Is Europe truly ready for a bioeconomy?
09.07.2012 - Bioeconomy is the new health, and that is official. You only have to look at all the planning for Horizon 2020 and all the big words coming out of politicians at national and European levels to see that. But is Europe really ready or willing to embrace what it will take to replace existing technologies with new, bio-driven ones?
Let’s look at one example: biofuels. We’re talking about a sector where the global players in fuel production and oil supply are not bit players. They dominate the global economy, and sit at the right hand of presidents and prime ministers. None of these organisations have made a significant shift into biofuels. A fraction of the money spent on discovery programmes transferred into bio-fuel production would revolutionise global production and supply. But do you think that they are going to make it easy for other organisations to change policy and start eroding market share?
There is also no escaping the fact that new technologies will need significant public funds to create a platform from which to grow. They are not going to make it on a purely commercial basis. Opponents already harp on this, forgetting the massive subsidies – disguised or otherwise – that other energy industries have soaked up over the years. Solar panels are the perfect example here. Look what happened to the sector when subsidies were cut by cash-strapped governments.
Are European governments going to create this funding? It will have to be big, sustained and commit to a new energy platform over others. Interestingly, biofuel production from crops will have to take place close to the source of the crops. The economics don’t add up to ship carbon sources long distance, so you are producing locally for local consumption. That changes the game for energy production, turning it from a global market into a national one, which makes for interesting prospects in Europe. Will we invest in national production infrastructure and realign our agricultural production to supply facilities? This goes far beyond nice words about reducing dependence on fossil fuels. It requires wholesale commitment.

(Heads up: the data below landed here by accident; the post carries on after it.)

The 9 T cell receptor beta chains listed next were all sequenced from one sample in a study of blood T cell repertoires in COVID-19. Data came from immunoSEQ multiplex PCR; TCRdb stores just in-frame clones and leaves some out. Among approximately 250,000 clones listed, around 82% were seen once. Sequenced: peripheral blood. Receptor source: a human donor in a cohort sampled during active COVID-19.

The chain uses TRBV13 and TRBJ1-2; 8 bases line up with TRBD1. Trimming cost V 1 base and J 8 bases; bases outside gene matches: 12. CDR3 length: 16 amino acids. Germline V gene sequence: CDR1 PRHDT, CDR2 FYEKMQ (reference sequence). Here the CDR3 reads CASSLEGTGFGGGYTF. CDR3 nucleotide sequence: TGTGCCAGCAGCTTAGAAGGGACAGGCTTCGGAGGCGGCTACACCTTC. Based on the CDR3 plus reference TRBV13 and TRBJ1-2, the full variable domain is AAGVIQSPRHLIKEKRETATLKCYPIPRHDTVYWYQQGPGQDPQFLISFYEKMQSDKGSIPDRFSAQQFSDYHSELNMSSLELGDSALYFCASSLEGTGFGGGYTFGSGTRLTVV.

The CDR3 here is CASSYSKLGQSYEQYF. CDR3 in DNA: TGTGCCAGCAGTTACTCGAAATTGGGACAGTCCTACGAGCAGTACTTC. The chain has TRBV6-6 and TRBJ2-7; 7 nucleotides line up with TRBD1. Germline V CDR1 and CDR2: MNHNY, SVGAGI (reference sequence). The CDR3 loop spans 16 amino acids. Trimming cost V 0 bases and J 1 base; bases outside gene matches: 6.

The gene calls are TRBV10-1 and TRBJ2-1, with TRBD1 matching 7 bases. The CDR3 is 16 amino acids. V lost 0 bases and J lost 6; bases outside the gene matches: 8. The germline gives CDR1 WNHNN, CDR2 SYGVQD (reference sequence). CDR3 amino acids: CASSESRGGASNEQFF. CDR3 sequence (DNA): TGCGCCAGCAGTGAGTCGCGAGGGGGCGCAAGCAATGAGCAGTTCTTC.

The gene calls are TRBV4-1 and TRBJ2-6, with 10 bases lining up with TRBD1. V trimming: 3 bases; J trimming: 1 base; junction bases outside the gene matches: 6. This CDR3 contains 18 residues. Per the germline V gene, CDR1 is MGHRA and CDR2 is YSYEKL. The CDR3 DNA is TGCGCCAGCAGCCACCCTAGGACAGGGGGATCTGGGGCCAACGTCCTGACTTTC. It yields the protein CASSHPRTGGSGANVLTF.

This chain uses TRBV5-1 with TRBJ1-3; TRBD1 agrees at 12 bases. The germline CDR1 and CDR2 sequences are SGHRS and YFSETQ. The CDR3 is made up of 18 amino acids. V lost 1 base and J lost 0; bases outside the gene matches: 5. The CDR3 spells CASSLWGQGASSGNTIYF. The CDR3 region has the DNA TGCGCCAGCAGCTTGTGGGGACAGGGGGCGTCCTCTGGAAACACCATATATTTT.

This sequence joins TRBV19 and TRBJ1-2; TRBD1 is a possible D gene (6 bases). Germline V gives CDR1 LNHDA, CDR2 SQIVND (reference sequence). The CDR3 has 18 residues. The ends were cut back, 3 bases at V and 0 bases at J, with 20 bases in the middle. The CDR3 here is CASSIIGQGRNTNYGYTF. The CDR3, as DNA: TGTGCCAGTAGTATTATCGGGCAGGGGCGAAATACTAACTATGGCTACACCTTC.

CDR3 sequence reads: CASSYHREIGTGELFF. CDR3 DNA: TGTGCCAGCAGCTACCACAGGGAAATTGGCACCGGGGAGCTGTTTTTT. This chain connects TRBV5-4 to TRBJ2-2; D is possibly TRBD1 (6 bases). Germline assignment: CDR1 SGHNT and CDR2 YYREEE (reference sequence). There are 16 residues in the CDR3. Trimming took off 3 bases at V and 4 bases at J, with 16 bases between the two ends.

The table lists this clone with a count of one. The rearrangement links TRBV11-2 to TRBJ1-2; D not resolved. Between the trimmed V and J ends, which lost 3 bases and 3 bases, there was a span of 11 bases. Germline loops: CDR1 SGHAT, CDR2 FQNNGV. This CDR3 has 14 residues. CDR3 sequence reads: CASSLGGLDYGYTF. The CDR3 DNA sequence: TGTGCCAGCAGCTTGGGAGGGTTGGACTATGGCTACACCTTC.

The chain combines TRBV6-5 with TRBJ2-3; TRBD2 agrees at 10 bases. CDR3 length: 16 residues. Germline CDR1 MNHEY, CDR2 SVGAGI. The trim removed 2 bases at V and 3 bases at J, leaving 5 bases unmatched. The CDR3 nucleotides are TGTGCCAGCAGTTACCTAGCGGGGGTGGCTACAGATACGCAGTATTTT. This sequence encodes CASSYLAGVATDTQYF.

It works in economies with massive crop waste supplies and little or no domestic oil/gas industry. This could point to regions other than Europe as the future for biofuel production. And the irony is that these countries will embrace GM crops that improve fuel production from crop waste, where Europe is still having hissy fits about potatoes for starch production.
This could be a revolution in Europe, but we will need to seize it with both hands and make major changes to the agricultural production system across all countries, expanding farm to fork to include farm to fuel-tank. Think we can handle that?